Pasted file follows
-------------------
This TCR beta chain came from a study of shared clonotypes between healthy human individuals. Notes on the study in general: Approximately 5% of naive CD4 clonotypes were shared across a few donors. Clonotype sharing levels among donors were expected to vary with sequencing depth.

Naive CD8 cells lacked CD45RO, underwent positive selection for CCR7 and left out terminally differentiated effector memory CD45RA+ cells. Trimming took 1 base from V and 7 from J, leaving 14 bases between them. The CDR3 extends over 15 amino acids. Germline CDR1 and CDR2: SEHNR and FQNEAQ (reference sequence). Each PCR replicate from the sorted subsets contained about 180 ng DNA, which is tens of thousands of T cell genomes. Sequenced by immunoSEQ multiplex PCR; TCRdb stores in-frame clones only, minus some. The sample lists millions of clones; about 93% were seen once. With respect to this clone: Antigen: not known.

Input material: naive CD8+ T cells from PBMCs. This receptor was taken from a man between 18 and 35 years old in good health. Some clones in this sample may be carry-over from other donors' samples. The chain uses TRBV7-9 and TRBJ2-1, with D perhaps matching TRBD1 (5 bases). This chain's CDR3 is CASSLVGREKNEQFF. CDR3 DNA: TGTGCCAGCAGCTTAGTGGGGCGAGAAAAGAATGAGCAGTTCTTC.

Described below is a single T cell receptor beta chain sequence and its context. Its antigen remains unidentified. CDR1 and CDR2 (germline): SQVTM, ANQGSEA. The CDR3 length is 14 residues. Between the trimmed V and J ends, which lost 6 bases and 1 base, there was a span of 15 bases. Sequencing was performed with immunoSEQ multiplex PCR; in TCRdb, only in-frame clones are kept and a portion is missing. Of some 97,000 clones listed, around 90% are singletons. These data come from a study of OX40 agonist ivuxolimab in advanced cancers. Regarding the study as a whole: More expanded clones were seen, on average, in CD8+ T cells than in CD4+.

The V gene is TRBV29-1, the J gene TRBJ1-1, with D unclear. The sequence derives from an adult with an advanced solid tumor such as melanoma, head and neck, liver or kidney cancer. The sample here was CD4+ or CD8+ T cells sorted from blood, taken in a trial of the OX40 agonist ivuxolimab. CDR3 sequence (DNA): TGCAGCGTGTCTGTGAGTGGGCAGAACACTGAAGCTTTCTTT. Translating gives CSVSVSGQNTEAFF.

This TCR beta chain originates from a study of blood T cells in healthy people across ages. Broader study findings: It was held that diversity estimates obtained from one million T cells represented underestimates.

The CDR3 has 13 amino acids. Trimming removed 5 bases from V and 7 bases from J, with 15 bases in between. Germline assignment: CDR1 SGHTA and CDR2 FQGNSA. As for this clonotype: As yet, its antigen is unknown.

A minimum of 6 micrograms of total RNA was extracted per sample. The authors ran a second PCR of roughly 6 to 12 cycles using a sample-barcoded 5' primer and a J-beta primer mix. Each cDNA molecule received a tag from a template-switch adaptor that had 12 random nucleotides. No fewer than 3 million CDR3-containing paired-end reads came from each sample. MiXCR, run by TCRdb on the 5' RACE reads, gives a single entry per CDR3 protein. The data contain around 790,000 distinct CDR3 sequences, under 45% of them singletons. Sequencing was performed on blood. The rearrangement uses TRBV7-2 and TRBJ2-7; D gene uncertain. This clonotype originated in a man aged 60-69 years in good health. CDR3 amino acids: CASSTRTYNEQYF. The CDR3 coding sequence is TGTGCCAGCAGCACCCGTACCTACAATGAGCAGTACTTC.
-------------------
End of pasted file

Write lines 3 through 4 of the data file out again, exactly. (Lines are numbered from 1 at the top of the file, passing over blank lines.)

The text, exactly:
Input material: naive CD8+ T cells from PBMCs. This receptor was taken from a man between 18 and 35 years old in good health. Some clones in this sample may be carry-over from other donors' samples. The chain uses TRBV7-9 and TRBJ2-1, with D perhaps matching TRBD1 (5 bases). This chain's CDR3 is CASSLVGREKNEQFF. CDR3 DNA: TGTGCCAGCAGCTTAGTGGGGCGAGAAAAGAATGAGCAGTTCTTC.

Described below is a single T cell receptor beta chain sequence and its context. Its antigen remains unidentified. CDR1 and CDR2 (germline): SQVTM, ANQGSEA. The CDR3 length is 14 residues. Between the trimmed V and J ends, which lost 6 bases and 1 base, there was a span of 15 bases. Sequencing was performed with immunoSEQ multiplex PCR; in TCRdb, only in-frame clones are kept and a portion is missing. Of some 97,000 clones listed, around 90% are singletons. These data come from a study of OX40 agonist ivuxolimab in advanced cancers. Regarding the study as a whole: More expanded clones were seen, on average, in CD8+ T cells than in CD4+.